For another MSc. level course the whole term project assignment was: "choose or design some language and try to somehow conjure compiler and if required VM for that". "somehow conjure" is significant because nobody said you have to do that from scratch, hacking tcc/gcc/lcc/llvm to accept your language was fine and basing your language on top of some Smalltalk VM (preferrably ST/X ;)) or Common Lisp was essentially encouraged.

Adding to the 'from scratch' list...

- build a simple virtual machine (pair with compiler)

- build a distributed storage system (perhaps like S3)

- build a traditional file system, perhaps as a FUSE (Filesystem in Userspace)

- build a job scheduler (bonus: distributed cluster work scheduler)

- build a memory allocator and/or a garbage collector

- build a web server

- build a crypto package (for learning only; don't really do this!)

Realistically as an undergraduate people might have time for one "build X from scratch", apart from tiny examples. My own attempt was a filesystem.

- invent a wheel from scratch

... oh, nevermind, sorry, I failed to notice that you said coursework/internship, not portfolio.

This sort of question could make a really cool Ask HN topic!

Collaborative text editor (e.g. Etherpad/Google Docs)

Very nice! If you wanted it to save to disk instead of living wholly in memory, how would you do that in C?

i think that topic is larger than the presentation thus far. hopefully memory mapped flash will obviate the need for alot of this but:

   o you need to make an on-disk structure (i.e. btree) to let you search your tables (indices)
   o that has to be fronted by an in memory cache
   o your on-disk structure should maintain consistency even if the power fails and some writes get lost
     - often but not always this is facilitated by keeping a separate write-optimized structure called a write-ahead-log
     - if you use a WAL, you'll also need to implement the replay mechanisms to get the primary indices back up to date on a failure
   o because the disk operations are expensive and high latency you'll need to start managing concurrency explicitly
back ends are alot of work. unfortunately this is a place where the lack of decent concurrency mechanisms in your language and OS interface can really cause alot of headache.

pedagogically, i guess you would start with a completely synchronous non fault tolerant btree? or a maybe just the log, and introduce trees as a read accelerator?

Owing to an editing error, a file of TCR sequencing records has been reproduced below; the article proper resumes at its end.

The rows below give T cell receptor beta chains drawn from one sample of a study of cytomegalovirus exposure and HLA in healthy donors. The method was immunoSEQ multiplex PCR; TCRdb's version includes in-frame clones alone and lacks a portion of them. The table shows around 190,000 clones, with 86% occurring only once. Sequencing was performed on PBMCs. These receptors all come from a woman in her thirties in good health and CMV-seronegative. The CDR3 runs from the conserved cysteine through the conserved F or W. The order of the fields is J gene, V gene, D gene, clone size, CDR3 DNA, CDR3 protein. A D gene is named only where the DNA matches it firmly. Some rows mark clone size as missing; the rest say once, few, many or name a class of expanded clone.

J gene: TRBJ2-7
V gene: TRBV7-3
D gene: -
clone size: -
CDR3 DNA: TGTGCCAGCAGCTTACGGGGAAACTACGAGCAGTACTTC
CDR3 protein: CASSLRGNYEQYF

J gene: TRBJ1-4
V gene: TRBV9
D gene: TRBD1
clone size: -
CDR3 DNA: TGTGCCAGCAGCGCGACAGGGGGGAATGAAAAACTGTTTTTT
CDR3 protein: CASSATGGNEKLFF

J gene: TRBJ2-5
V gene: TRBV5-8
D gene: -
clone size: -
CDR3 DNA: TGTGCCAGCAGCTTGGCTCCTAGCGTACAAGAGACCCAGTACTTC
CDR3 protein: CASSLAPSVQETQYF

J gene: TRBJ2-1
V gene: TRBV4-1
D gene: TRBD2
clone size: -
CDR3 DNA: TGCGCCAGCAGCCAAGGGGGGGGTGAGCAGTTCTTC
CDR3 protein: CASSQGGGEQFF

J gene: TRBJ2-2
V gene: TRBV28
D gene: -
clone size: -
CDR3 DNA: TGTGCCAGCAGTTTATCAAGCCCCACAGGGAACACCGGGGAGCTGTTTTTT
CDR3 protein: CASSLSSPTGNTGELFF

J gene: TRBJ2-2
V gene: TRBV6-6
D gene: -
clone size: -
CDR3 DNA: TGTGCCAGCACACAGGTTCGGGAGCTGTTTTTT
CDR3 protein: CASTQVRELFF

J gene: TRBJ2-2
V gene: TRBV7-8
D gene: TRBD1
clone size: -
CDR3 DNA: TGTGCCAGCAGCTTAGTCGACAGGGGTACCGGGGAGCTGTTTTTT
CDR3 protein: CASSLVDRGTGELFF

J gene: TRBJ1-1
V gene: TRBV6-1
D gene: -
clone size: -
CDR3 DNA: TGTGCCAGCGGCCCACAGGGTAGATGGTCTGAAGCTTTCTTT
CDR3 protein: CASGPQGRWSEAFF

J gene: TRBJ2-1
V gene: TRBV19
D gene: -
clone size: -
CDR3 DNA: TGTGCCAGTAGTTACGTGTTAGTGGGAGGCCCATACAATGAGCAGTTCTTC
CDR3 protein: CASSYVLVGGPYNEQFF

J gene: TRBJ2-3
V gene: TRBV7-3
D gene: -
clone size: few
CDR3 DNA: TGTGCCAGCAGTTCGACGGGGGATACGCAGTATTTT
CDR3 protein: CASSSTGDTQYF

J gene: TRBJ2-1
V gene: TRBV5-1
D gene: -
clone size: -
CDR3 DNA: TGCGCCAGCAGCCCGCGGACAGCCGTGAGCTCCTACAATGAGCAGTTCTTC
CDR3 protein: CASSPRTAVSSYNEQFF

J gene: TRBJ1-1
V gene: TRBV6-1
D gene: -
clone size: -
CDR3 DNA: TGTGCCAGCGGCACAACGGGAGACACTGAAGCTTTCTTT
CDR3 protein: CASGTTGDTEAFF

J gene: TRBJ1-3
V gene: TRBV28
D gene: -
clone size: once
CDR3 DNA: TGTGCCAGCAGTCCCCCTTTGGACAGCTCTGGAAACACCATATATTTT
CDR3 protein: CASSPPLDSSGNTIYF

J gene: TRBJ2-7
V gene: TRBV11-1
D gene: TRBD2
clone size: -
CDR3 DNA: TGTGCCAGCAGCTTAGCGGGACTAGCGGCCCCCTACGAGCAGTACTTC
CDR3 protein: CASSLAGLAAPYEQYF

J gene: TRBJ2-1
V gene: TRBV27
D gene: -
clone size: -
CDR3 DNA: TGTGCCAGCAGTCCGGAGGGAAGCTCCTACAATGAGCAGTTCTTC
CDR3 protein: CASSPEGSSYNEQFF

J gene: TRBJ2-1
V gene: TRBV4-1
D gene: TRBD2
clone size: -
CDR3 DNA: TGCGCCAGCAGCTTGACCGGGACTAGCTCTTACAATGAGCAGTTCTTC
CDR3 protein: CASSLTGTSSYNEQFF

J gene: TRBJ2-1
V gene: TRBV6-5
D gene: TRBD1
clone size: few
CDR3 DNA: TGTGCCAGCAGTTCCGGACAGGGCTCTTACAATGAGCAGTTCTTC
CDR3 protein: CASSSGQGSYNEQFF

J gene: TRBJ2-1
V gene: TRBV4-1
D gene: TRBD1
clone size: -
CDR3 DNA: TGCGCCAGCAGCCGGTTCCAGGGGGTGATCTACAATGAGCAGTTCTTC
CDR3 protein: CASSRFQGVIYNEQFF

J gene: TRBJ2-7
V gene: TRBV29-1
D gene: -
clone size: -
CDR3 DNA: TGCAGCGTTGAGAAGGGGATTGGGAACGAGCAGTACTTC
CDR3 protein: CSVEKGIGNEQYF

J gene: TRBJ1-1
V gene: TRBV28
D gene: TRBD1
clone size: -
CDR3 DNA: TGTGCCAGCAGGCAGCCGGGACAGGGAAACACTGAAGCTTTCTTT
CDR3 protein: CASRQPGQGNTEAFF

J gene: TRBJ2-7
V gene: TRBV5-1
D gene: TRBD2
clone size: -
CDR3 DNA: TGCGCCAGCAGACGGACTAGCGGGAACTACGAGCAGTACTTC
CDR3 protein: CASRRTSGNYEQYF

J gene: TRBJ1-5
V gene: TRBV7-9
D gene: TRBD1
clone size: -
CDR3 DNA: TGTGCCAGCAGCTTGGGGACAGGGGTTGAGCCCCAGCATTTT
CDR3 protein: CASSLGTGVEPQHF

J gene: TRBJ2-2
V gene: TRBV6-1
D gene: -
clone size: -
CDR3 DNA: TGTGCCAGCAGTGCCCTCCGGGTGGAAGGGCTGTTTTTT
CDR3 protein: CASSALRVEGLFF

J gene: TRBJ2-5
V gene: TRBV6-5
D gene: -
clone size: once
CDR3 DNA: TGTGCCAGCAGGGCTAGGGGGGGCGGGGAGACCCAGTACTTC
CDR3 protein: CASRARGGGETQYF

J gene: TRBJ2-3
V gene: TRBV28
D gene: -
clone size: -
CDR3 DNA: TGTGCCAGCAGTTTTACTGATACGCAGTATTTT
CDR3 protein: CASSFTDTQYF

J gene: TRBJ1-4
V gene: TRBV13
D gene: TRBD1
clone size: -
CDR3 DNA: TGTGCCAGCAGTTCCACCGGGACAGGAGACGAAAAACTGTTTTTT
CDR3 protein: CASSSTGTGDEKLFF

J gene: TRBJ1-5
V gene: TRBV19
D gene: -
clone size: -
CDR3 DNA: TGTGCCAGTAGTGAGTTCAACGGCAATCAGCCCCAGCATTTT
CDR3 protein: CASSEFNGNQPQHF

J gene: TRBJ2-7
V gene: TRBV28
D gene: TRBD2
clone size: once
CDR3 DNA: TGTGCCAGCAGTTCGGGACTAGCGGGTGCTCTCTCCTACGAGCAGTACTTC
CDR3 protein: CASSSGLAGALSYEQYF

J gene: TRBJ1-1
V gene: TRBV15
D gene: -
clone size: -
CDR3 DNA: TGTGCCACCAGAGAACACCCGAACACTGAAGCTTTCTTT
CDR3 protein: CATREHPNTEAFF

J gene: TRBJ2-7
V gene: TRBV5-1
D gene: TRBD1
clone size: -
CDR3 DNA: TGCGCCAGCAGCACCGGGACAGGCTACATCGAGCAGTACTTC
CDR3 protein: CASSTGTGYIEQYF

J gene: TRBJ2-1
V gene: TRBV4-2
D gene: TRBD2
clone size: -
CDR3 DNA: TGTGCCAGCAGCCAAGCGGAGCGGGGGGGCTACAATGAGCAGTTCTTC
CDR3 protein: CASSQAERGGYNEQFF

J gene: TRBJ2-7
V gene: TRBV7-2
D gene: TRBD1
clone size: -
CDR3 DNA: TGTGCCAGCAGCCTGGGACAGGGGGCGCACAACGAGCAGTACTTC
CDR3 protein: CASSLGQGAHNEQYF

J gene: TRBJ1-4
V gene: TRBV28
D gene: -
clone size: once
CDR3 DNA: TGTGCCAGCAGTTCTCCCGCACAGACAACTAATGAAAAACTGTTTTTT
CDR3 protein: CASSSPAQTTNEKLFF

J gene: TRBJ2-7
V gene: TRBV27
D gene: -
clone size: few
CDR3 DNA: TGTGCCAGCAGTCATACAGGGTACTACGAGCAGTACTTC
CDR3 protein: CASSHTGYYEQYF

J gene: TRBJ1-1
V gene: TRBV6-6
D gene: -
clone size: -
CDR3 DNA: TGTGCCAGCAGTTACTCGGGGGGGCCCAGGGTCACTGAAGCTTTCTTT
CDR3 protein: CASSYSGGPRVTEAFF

What are some good readings / places to start on this topic?

thats a really good question, unfortunately everything I learned was by working with people who knew more than I did. its pretty sad that alot of systems work is that way.

this book looks to be pretty comprehensive, and explicitly discusses on-disk structures, write ahead logging, and recovery.

relational languages and transactions get alot more playin the academy..i think its because you can make sense of them in some abstract way without getting sucked into involved discussions about caching heuristics and OS write guarentees, scheduling and fussy performance characteristics

I like http://dataintensive.net/, though it's a slightly different focus.

> Very nice! If you wanted it to save to disk instead of living wholly in memory, how would you do that in C?

The idea would be to map your memory space to disk space (using random access as provided by C stdlib); the problem would then be:

1. Caching - i guess you should then provide your cache implementation. And i would guess this opens a can of sync problems...

2. Finding a way to efficiently write the data on disk (i.e. which data should stay contiguous?; how much "slack" space should i leave on "extents" (oracle slang for a container for many data blocks)? Should you do column-store?

3. Compacting the data (removing slack)

etc etc.

I think it's not easy at all !

C++ solution (the solution you didn't ask for, sorry) for saving to disk from memory (as some sort of periodic expensive sync) would be to write a stream operator for your objects and stream them to disk. Loading would involve reading them back; would only work on the same OS and architecture.

Alternative approach: For Windows, you could just use disk but pass FILE_ATTRIBUTE_TEMPORARY to CreateFile to force it to be in memory if the file is small enough.


I mean, not really, but it's a surprisingly viable starting point for simple problems. I've shipped it. Some production-grade software still uses mmap, albeit with a bunch of additional complexity to make sure it works okay in weird cases.

See this old comment thread I dug up that might be relevant: https://news.ycombinator.com/item?id=3982514

It seems like Redis might currently make use of mmap for some of its data, but I couldn't find an up-to-date source for that, just some old blog posts by the developer.

The trouble is that naive mmap doesn't give you the control over write ordering that you need to implement reliability.